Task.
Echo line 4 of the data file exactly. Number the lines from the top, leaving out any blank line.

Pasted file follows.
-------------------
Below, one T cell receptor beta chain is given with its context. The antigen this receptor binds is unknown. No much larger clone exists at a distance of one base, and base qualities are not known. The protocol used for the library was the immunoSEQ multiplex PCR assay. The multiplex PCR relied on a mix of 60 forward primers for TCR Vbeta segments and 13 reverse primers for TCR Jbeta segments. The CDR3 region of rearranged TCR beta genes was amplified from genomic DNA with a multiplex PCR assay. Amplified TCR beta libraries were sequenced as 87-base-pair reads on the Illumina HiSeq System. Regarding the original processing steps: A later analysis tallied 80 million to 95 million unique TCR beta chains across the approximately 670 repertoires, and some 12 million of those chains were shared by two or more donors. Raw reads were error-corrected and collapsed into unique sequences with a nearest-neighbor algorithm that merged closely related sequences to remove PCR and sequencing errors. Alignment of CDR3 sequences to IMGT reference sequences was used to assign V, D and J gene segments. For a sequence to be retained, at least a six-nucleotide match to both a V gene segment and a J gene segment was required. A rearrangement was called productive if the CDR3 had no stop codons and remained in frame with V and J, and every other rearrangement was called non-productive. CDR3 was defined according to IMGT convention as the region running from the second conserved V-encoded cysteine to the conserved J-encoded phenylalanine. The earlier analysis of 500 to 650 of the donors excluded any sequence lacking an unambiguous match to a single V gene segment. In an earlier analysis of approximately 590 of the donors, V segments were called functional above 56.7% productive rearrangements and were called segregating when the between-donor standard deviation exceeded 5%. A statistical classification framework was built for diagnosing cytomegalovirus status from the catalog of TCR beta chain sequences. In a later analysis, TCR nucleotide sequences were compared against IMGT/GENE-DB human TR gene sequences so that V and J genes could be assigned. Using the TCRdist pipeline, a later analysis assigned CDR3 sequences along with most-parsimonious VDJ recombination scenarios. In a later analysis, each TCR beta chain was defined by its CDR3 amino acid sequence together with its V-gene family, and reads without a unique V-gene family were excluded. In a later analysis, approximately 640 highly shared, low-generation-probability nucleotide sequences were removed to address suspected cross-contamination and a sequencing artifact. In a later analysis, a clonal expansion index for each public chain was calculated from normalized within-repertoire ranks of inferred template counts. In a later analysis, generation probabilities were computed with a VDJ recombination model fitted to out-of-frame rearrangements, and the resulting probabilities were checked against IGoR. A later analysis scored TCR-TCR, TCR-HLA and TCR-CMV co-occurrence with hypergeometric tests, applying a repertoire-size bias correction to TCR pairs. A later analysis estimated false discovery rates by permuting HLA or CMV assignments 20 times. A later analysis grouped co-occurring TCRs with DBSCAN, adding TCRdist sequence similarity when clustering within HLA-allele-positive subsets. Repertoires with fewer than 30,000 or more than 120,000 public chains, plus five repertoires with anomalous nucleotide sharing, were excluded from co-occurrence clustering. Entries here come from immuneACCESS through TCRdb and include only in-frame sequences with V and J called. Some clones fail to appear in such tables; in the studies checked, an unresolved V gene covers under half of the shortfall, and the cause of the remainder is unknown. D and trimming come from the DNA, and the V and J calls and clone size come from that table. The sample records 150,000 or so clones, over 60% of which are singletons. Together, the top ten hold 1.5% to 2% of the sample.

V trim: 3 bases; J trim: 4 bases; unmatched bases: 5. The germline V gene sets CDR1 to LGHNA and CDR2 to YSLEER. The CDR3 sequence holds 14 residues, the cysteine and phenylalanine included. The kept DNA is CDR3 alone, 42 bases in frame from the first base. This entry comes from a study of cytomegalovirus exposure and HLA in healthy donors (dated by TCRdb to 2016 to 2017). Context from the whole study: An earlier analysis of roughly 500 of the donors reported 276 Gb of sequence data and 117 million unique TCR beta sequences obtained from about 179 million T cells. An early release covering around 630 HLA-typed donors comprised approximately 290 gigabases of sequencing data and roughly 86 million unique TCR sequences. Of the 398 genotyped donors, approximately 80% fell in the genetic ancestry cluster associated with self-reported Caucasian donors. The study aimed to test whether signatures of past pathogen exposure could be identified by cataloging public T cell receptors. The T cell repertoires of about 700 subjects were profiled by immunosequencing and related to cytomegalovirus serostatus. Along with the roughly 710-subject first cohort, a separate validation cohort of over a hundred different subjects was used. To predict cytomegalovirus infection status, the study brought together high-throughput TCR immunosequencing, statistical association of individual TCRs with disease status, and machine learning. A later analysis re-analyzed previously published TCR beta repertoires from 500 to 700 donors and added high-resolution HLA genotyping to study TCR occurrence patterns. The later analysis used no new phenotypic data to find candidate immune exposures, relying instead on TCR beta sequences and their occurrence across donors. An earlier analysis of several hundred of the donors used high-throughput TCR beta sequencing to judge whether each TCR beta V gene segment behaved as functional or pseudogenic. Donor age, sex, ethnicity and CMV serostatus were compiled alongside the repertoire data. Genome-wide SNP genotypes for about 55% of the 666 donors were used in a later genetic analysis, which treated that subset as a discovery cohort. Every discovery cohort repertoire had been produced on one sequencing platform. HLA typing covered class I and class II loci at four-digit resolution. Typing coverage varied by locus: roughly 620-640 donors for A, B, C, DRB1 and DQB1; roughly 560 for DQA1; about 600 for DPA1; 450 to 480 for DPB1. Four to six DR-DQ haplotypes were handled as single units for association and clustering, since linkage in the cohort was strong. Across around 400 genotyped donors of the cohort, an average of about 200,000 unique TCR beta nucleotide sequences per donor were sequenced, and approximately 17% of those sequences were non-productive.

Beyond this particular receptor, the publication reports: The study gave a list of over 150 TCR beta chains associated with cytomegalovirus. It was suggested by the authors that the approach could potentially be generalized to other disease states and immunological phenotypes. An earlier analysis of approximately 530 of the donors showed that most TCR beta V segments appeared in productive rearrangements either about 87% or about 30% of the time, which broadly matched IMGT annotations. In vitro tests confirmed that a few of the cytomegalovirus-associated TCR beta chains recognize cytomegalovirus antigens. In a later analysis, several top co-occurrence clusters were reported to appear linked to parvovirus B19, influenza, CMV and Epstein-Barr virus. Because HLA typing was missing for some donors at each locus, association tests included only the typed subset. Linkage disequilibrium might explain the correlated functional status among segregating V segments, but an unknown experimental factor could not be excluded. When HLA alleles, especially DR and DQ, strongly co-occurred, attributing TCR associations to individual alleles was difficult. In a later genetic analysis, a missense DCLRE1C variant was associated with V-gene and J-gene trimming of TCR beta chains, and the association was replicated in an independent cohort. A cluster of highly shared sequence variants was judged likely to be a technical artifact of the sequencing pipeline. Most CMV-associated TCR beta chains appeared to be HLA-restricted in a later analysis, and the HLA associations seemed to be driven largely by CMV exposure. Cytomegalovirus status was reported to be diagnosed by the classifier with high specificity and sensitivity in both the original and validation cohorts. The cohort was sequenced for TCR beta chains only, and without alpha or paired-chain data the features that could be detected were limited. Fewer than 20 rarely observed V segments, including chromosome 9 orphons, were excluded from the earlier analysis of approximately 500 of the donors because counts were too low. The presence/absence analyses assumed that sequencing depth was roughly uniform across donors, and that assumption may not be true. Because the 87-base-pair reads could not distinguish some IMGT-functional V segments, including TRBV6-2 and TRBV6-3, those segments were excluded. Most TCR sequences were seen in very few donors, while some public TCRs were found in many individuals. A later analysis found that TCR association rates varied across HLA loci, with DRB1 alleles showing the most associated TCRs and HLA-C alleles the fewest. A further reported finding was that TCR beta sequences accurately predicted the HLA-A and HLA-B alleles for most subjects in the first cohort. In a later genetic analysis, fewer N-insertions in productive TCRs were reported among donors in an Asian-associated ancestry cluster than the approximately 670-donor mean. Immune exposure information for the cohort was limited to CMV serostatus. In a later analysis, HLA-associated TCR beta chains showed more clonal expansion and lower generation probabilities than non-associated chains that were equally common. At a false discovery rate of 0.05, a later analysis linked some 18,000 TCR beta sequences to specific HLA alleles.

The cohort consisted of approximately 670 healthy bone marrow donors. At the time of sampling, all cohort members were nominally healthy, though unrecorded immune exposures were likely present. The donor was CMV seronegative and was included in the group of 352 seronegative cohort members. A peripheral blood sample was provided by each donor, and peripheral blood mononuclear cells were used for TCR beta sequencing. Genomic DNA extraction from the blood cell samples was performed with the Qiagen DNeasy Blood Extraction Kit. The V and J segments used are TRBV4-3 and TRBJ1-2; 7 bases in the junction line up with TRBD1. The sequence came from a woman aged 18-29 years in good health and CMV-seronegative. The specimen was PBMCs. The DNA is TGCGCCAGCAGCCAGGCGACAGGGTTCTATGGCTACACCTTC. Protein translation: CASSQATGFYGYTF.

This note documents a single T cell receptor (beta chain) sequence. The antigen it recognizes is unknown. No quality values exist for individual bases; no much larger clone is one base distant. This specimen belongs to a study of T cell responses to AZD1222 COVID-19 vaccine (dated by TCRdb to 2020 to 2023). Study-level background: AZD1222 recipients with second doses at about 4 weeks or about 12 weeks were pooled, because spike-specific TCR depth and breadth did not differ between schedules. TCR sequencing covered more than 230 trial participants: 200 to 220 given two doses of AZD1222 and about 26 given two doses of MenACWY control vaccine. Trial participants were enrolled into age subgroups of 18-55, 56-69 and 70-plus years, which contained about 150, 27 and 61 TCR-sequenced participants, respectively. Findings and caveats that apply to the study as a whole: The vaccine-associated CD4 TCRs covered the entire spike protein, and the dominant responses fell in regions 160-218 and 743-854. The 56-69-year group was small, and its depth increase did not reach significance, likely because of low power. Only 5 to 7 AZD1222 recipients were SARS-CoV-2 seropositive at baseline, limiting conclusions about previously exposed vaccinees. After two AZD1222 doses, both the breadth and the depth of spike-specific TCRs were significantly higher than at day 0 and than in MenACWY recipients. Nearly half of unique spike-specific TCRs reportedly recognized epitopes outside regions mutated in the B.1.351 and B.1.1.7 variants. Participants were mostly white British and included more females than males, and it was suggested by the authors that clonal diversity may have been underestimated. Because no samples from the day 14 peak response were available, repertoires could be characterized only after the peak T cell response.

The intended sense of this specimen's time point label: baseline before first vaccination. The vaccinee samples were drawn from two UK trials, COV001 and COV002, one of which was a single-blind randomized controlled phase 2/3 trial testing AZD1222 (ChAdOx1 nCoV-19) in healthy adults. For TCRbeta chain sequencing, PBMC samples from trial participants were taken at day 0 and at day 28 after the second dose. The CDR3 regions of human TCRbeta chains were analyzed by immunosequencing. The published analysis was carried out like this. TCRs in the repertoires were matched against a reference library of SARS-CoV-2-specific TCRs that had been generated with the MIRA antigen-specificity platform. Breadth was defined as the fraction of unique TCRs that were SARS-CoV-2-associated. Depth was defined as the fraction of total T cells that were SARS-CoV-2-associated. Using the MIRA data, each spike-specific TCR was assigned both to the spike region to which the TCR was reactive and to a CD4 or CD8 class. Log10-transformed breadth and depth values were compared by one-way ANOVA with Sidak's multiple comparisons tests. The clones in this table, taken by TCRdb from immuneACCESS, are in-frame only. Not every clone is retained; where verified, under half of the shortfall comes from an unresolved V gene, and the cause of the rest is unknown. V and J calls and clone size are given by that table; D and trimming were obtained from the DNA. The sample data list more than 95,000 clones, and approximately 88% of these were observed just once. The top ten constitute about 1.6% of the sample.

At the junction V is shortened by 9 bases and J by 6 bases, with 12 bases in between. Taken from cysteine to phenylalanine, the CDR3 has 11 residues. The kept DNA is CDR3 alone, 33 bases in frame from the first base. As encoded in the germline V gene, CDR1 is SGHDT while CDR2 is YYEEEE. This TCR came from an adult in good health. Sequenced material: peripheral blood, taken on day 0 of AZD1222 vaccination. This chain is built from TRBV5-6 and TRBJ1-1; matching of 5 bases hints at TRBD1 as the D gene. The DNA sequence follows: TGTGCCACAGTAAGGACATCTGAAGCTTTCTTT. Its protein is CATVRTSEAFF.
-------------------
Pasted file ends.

The cohort consisted of approximately 670 healthy bone marrow donors. At the time of sampling, all cohort members were nominally healthy, though unrecorded immune exposures were likely present. The donor was CMV seronegative and was included in the group of 352 seronegative cohort members. A peripheral blood sample was provided by each donor, and peripheral blood mononuclear cells were used for TCR beta sequencing. Genomic DNA extraction from the blood cell samples was performed with the Qiagen DNeasy Blood Extraction Kit. The V and J segments used are TRBV4-3 and TRBJ1-2; 7 bases in the junction line up with TRBD1. The sequence came from a woman aged 18-29 years in good health and CMV-seronegative. The specimen was PBMCs. The DNA is TGCGCCAGCAGCCAGGCGACAGGGTTCTATGGCTACACCTTC. Protein translation: CASSQATGFYGYTF.